The world's smallest wild hog is returning to its natural habitat.
Presumed extinct, the endangered pygmy hog of North India was rediscovered in 1971 in the Indian state of Assam by a tea plantation worker. In the 1990s, conservationists began breeding the 10-inch-tall hogs in captivity.
The hogs were the last of the porcula genus, but fortunately, they managed to breed like—well, pigs—and now there are between 300 and 400 roaming the Terai grasslands while 74 more wait in the wings for reintroduction.
This incredible work is attributed to the Pygmy Hog Conservation Program (PHCP), established in the 1990s by Gerald Durrell of the Durrell Wildlife Conservation Trust.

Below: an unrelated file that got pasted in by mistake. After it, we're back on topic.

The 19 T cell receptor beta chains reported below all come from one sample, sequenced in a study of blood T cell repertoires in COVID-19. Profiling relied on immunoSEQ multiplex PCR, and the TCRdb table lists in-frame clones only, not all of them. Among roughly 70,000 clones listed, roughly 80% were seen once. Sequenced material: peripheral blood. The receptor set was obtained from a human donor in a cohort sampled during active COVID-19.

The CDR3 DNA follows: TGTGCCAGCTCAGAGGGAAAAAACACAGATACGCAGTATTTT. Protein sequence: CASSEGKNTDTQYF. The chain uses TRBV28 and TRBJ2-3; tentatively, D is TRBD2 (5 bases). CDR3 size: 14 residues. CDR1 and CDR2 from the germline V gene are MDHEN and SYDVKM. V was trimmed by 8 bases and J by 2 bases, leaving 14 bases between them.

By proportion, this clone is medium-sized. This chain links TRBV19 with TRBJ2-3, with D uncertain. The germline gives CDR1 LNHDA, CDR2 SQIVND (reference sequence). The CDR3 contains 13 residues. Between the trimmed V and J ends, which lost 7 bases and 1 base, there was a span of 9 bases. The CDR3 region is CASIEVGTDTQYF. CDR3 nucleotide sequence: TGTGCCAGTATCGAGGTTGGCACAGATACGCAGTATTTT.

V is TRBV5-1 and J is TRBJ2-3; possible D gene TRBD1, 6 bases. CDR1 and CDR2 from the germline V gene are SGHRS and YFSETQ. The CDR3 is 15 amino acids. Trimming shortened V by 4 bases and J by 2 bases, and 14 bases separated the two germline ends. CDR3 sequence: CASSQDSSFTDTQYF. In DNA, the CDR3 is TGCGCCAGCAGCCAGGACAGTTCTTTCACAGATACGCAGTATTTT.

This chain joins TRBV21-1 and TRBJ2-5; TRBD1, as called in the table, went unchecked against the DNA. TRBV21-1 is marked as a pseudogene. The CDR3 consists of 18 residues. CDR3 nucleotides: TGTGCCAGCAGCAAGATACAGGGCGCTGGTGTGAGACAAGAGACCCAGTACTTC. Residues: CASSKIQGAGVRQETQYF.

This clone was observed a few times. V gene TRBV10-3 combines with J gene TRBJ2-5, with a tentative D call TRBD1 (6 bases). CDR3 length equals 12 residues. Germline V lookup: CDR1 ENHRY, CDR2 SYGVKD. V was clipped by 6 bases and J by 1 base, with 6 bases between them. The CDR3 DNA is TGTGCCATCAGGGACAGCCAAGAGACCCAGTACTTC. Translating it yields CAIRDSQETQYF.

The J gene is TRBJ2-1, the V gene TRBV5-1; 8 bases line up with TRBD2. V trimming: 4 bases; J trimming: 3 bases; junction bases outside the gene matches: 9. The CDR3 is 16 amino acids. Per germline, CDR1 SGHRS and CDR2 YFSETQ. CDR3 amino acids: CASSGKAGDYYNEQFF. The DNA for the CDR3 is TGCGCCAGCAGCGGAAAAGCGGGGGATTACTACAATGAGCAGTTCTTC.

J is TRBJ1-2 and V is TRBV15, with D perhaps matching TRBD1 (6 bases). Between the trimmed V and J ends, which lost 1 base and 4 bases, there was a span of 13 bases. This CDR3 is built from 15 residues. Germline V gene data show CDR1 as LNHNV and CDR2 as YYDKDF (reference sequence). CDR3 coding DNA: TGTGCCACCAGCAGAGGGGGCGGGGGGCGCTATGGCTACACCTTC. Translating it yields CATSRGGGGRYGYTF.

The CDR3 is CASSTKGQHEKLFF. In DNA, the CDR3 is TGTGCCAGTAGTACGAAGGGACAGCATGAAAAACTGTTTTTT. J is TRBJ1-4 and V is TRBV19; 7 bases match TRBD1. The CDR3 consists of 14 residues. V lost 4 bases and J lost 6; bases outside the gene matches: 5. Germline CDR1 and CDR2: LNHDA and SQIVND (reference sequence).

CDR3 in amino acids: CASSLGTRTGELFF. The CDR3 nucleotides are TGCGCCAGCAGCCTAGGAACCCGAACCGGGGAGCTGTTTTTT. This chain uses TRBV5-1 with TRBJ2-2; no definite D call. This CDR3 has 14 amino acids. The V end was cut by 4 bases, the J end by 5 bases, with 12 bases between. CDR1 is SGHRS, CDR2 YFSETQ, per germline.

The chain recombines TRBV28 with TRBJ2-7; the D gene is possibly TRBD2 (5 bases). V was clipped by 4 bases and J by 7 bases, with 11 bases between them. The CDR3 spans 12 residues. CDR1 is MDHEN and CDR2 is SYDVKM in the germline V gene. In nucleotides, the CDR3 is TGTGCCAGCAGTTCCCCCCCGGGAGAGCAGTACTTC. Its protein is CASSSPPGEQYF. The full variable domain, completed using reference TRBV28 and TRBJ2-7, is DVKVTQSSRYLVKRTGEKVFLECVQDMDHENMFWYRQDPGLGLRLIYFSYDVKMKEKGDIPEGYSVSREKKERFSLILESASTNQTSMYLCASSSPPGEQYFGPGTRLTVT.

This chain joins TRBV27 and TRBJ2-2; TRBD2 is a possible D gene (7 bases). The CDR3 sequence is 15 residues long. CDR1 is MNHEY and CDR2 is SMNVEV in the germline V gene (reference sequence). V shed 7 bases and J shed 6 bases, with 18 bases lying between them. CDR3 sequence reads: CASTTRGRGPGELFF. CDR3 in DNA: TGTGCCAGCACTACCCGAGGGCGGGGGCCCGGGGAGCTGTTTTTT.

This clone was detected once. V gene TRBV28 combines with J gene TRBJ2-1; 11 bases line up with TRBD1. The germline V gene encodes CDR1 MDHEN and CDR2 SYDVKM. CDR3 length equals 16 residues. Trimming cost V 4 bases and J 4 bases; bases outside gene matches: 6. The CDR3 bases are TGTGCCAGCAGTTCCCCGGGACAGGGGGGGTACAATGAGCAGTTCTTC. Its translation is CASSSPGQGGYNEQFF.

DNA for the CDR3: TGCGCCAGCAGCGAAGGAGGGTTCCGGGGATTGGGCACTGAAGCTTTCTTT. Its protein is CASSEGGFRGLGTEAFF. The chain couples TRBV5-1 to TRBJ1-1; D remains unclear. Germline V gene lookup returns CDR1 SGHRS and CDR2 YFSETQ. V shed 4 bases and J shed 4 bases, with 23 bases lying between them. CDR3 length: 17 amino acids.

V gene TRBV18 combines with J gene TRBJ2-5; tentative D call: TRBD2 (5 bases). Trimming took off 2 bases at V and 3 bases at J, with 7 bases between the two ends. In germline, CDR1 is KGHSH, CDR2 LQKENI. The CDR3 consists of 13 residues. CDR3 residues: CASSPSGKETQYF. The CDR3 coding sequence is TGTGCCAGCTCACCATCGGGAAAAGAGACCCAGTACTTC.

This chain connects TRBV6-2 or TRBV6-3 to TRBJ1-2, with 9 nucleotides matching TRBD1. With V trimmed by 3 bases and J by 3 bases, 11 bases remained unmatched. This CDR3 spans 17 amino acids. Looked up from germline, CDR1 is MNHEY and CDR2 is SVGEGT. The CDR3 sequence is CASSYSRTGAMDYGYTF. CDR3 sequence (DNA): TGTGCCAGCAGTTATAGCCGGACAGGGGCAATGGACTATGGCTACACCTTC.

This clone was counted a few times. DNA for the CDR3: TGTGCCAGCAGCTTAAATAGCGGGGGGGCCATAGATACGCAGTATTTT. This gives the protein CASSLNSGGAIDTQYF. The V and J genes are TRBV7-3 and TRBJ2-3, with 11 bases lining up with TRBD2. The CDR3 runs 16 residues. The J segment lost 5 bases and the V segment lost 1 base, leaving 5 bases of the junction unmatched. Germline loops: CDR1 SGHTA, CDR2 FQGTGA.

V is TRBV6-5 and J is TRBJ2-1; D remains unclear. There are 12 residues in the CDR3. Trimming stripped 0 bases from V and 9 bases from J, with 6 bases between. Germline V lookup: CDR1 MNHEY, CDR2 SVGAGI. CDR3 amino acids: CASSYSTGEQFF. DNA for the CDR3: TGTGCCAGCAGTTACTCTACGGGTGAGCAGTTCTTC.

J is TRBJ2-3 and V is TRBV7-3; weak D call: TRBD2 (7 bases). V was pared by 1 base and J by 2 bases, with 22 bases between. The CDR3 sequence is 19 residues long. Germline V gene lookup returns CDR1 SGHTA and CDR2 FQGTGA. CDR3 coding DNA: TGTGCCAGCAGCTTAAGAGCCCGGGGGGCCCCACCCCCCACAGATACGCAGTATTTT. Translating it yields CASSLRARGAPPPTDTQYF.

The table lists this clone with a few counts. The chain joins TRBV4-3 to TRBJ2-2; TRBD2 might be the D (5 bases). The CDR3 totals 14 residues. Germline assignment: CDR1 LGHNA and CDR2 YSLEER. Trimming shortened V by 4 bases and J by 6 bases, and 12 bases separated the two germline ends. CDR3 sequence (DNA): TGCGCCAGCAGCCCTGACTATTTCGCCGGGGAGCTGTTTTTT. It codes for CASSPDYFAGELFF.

"It's very important for me to keep going and save this species from extinction," said Parag Deka, the project director of the Pygmy Hog Conservation Program. "We should all look for a purpose in life. When I got involved in this project, I realized this can give me that purpose."
Thus far, as many as 130 pigs were released in various locations between 2008 and 2020. Deka stated that the conservation plans to release at least 60 more pigs into Manas State Park over the next five years.